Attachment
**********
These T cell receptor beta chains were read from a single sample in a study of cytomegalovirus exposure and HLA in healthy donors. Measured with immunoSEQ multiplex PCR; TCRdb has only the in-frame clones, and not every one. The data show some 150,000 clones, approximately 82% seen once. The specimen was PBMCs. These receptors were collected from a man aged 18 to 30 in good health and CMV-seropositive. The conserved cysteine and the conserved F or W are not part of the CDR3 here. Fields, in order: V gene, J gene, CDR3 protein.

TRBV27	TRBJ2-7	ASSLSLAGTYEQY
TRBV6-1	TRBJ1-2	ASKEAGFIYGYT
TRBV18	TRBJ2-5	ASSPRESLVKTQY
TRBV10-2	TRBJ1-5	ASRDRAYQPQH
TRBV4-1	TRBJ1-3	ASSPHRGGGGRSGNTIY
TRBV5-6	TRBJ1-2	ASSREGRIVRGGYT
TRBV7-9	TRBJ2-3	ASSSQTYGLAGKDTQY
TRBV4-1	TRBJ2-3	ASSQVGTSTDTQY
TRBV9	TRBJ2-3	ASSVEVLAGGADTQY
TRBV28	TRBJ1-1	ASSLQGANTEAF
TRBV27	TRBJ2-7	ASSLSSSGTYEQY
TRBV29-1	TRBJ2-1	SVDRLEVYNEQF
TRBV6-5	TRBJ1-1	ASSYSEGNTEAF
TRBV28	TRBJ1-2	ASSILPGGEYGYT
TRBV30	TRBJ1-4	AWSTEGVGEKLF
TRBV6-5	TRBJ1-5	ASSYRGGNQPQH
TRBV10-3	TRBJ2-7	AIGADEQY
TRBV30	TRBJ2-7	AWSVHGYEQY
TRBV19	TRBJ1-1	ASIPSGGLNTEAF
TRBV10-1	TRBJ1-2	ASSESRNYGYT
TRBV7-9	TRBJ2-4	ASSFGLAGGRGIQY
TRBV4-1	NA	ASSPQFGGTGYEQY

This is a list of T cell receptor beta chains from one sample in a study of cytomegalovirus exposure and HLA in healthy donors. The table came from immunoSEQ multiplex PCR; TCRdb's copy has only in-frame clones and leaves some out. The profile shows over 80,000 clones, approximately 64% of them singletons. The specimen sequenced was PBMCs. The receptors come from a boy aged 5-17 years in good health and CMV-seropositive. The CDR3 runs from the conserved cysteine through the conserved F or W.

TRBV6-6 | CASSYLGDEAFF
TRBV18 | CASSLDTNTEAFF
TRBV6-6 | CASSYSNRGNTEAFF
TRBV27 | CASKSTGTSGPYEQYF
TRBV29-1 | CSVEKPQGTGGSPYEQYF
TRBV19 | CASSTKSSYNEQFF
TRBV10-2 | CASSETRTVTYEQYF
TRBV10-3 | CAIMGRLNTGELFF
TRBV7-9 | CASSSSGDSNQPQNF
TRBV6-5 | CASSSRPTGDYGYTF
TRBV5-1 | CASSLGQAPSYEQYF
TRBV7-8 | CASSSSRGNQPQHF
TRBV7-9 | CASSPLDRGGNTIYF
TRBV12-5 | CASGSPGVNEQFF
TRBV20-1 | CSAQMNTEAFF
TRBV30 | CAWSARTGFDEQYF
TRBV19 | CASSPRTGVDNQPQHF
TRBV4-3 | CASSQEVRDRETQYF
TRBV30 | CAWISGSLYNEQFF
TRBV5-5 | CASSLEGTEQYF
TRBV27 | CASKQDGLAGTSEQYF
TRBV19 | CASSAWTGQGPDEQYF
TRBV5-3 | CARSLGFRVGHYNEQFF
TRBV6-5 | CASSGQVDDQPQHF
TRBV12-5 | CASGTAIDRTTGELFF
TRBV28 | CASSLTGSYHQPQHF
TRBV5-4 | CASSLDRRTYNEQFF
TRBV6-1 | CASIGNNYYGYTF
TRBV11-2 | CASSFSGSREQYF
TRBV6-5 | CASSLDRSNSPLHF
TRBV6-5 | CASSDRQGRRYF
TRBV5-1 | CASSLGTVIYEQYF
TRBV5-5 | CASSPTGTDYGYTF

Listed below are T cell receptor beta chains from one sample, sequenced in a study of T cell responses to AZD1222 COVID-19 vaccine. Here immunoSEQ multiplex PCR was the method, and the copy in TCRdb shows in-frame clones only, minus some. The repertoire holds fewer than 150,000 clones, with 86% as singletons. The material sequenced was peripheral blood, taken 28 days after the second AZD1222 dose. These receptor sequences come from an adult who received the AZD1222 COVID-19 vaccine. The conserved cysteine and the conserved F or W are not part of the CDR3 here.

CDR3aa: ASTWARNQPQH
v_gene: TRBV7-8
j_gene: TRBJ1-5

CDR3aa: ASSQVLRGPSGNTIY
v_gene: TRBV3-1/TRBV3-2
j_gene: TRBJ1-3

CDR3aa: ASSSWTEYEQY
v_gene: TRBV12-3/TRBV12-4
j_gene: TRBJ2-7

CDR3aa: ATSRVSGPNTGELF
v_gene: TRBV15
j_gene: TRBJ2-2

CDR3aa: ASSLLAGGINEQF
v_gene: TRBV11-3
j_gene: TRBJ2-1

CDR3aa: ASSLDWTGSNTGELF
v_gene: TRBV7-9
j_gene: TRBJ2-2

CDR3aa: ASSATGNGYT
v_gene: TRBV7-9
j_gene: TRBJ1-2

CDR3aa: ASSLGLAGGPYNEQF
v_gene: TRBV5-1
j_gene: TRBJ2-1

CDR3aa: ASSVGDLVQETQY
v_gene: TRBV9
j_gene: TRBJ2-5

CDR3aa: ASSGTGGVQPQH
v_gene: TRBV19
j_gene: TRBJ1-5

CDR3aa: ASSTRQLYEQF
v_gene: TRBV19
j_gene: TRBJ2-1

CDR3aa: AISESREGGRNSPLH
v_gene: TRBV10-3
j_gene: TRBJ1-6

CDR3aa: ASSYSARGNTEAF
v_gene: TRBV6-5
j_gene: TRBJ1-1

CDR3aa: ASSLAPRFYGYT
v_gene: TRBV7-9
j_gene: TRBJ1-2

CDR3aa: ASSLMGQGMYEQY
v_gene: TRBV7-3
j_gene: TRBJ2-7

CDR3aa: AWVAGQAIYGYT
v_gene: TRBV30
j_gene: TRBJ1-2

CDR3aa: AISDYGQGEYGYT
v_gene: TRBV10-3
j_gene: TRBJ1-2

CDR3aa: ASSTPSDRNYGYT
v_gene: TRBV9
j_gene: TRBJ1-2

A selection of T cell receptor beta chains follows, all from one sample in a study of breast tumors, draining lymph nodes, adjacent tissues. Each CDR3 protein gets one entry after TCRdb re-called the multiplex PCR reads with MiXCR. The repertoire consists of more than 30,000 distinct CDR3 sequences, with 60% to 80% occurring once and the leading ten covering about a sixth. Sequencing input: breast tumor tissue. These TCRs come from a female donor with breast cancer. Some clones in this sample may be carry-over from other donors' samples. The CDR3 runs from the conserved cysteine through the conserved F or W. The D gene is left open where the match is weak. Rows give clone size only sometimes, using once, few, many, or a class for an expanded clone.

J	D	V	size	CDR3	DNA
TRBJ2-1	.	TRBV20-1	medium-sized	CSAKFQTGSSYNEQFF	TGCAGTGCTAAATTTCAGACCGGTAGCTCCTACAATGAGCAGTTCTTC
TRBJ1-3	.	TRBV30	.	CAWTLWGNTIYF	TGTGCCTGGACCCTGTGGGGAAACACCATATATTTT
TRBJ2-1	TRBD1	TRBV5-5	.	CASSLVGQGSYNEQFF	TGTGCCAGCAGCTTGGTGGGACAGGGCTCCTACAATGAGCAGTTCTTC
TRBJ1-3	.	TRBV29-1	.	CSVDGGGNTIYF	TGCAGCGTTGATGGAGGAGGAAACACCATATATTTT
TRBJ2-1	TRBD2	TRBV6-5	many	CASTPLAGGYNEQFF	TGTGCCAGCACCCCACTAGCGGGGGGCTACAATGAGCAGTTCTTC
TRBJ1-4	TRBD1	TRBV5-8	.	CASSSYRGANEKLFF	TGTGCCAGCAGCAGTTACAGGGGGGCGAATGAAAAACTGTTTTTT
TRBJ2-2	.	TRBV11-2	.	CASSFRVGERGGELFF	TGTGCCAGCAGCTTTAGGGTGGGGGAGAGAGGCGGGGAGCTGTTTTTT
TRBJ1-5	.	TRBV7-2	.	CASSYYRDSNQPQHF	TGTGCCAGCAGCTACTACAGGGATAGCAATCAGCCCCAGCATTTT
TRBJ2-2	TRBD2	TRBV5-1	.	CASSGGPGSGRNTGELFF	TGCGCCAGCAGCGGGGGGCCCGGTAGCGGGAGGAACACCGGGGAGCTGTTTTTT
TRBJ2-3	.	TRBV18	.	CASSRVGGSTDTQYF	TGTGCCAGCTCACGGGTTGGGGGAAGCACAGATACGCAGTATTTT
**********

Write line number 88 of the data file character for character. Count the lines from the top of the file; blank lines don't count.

j_gene: TRBJ1-5